April Roundup: How to deal with time
Infinite options and finite time, an essay from 1877, reducing brain static, and an update on the forest property
Welcome to my secret little corner of the internet, where I share all my favorite things from the last month. In this edition, the theme is time: accepting our finitude, a short essay from 1877 (the year!) about working less, a technique for slowing down thoughts, and a song that’s perfect for reveling in moments of discovery, breakthrough or transition. Oh, and an update on the magical forest property, where I’m currently writing this from!
Let’s dive in.
Long Read: Four Thousand Weeks: Time Management for Mortals by Oliver Burkeman
You may have heard of this book—it was widely publicized on the podcast circuit and elsewhere—but I can’t help but jump on the bandwagon. It’s original, entertaining, and surprising, and believe me, I never thought I would say those words about a book with “Time Management” in the title. It is less of a time management book, though, and more a meditation on the human relationship with time, throughout history and today. It is a particularly important read for a to-do-lister like me, who is known to put items like “take a bath” on her list. A few points that stuck with me:
Trying to fit everything in to our finite amount of time, through optimizing and to-do listing and so on, is inevitably a failed project: we will never do all the things that we want to do, given the nearly infinite appealing options of things one could do in a life.
Because there are infinite possible things to do in a life, getting more done only results in the expansion of things that need doing, and this applies to both work and fun. I’ve thought about this in the context of work, but less in the context of fun. It is common these days to feel like we are not fitting in all the leisure activities we wish we were—all the hobbies and trips—and if only we further optimized our time, we would be able to fit in everything fun we want to do (we never will, see #1).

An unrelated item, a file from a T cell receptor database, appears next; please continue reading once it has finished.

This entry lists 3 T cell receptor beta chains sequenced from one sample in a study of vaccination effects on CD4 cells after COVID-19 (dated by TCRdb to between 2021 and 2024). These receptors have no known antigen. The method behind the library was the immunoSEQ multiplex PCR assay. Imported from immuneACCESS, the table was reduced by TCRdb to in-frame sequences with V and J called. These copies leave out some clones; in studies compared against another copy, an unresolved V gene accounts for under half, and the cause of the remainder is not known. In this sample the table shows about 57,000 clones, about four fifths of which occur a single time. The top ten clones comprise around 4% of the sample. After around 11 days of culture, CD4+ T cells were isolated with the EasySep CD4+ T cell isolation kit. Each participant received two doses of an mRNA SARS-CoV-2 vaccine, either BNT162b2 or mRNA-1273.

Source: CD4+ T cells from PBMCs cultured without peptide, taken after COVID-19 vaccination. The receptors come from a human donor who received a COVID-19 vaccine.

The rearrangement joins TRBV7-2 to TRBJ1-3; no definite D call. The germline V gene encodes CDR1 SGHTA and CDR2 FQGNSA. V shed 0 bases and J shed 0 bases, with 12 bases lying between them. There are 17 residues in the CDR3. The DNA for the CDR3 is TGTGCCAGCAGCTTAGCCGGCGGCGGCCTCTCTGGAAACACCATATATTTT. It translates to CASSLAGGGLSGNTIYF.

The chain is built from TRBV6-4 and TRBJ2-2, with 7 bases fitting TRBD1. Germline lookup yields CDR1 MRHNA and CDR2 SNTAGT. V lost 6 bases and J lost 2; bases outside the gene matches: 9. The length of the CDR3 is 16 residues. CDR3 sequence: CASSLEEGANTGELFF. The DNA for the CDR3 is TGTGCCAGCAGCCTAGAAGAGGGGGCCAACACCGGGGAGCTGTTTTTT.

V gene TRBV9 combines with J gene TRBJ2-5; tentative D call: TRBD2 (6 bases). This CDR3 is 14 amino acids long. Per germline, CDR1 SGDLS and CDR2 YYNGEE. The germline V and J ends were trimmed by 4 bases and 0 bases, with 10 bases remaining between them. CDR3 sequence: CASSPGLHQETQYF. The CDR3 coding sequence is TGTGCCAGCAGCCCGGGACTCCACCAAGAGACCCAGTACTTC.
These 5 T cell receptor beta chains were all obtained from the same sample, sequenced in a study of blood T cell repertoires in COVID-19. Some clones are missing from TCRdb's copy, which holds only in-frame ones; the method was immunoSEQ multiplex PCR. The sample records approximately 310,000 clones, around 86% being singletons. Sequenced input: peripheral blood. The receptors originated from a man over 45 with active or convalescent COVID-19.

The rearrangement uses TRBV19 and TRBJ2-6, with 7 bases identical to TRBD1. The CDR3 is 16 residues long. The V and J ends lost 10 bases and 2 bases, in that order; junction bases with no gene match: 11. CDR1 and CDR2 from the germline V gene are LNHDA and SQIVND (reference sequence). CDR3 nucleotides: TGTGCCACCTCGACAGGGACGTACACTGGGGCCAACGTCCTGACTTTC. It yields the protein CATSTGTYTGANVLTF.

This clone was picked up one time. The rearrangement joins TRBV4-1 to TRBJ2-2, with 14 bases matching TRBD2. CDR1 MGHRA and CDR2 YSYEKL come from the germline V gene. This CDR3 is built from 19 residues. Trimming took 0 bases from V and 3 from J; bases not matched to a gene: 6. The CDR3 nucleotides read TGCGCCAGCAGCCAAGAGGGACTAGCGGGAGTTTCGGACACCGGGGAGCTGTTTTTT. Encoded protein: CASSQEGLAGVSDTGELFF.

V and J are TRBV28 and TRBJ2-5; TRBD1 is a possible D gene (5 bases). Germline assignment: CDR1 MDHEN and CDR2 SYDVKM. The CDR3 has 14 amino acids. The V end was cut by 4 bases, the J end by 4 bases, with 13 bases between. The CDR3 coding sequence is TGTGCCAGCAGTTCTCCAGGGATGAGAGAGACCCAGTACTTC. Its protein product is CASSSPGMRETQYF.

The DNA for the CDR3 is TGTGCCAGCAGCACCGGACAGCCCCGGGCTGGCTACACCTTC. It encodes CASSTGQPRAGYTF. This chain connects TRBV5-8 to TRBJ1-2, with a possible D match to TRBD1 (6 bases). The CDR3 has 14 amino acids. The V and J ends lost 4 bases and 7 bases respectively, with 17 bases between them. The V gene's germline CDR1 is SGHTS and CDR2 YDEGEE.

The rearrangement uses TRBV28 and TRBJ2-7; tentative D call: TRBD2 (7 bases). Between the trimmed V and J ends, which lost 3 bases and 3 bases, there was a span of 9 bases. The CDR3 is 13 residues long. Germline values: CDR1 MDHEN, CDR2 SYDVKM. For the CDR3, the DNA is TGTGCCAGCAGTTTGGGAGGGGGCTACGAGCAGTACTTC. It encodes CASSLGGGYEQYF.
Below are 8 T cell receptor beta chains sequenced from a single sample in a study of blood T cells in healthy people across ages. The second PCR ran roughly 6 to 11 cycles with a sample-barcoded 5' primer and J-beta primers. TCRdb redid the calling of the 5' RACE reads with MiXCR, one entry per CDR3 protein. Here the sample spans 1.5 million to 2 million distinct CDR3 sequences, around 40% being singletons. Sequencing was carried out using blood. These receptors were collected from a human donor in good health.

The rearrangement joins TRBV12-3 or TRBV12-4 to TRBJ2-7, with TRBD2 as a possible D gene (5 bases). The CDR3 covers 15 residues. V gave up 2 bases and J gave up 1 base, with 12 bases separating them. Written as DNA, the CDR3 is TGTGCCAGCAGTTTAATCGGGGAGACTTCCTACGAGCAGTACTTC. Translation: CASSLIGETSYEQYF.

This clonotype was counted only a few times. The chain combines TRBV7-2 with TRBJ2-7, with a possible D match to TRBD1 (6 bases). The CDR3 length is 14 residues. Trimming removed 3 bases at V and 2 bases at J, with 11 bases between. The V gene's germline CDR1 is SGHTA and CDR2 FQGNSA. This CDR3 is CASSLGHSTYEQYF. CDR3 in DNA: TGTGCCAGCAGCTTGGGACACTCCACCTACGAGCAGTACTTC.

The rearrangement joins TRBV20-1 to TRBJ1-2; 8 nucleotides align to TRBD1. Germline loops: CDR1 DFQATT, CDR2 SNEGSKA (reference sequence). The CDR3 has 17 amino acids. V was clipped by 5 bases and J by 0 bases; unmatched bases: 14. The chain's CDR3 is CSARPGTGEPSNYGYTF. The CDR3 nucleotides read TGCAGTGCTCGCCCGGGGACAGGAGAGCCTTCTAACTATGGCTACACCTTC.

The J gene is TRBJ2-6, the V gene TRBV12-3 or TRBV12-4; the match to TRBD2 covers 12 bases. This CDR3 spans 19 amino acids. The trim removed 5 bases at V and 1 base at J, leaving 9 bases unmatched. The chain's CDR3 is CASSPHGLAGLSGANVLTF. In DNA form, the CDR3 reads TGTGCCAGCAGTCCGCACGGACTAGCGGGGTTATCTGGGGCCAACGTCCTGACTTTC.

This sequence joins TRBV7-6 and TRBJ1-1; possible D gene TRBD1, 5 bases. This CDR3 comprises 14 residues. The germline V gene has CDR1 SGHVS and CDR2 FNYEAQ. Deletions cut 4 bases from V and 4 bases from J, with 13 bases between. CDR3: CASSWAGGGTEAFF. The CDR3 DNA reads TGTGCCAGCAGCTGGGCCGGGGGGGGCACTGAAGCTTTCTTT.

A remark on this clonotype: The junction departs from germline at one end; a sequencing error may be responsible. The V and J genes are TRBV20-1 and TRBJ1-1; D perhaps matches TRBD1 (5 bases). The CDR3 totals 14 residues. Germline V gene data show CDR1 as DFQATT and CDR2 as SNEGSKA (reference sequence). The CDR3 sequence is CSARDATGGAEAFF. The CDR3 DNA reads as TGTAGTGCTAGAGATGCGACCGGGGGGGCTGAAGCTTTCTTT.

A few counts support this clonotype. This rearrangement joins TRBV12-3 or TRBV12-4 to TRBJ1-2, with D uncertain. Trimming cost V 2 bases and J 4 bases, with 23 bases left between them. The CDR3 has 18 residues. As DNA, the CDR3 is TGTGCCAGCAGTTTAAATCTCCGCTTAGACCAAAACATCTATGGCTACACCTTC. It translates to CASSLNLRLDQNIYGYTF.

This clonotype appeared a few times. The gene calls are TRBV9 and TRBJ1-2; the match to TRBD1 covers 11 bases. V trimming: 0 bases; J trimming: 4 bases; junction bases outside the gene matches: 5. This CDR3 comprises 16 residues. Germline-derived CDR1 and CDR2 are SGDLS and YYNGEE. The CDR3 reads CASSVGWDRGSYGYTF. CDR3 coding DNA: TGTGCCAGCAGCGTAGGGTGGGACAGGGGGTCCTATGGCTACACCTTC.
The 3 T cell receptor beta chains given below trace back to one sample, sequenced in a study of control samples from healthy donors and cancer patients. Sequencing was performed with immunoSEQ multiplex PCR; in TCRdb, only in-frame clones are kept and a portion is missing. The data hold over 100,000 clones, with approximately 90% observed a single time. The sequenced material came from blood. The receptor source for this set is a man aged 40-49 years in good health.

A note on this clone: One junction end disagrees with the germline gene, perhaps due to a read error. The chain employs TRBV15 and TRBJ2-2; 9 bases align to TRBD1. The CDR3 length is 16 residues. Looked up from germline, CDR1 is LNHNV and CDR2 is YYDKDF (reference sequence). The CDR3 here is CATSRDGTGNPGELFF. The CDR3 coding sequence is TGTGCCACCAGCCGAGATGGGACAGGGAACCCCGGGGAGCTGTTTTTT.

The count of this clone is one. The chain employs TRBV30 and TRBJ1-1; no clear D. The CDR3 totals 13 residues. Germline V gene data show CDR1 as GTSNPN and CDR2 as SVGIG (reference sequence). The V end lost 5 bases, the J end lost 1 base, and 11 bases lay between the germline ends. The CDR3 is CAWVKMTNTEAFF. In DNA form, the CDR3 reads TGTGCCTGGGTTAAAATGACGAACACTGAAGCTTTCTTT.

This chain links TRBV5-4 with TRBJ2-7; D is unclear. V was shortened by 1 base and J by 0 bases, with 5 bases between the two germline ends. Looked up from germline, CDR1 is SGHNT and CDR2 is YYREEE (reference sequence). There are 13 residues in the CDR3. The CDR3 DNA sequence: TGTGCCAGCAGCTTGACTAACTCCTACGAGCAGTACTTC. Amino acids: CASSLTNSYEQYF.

Optimization and busyness are common means to push away awareness of what Burkeman calls our finitude, or the certainty of our death. We delude ourselves into thinking that if only we optimize further, we can fit in everything. It is only by accepting our finitude, and with it the fact that we will inevitably leave many good and appealing things undone, that we can start making actual hard decisions about how we want to spend our time. To Burkeman, it is essential to stop trying to fit in everything if you want to end up spending time on things that most matter to you.
Burkeman traces our cultural discomfort with unproductive leisure time to the Christian association between idleness and damnation. These lines hit me particularly hard:
We flatter ourselves that we’ve outgrown such superstitions today. And yet there remains, in our discomfort with anything that feels too much like wasting time, a yearning for something not all that dissimilar from eternal salvation. As long as you’re filling every hour of the day with some form of striving, you get to carry on believing that all this striving is leading you somewhere—to an imagined future state of perfection…
To rest for the sake of rest—to enjoy a lazy hour for its own sake—entails first accepting the fact that this is it: that your days aren’t progressing toward a future state of perfectly invulnerable happiness.
Whew. Ya. Chew on that a bit. The book is full of such zingers.
Short Read: An Apology for Idlers by Robert Louis Stevenson
Ok, since I feel bad about starting this list with a widely talked about book rather than an undiscovered gem, I am now going to do a real deep cut: a personal essay written in 1877 by Robert Louis Stevenson (yes, the author of Treasure Island wrote personal essays!) This essay in defense of working less relates to many of the themes in Burkeman’s book. I have returned to it many times since since I first read it ten years ago because I find it both familiar and novel: the themes are so relevant to modern life but are delivered in the voice of a different era. It reminds me that humans have been thinking about the same questions—in this case the value of work and leisure—for a long, long time. I also just find old essays utterly charming to read.
IRL: A simple technique to reducing racing thoughts and brain static
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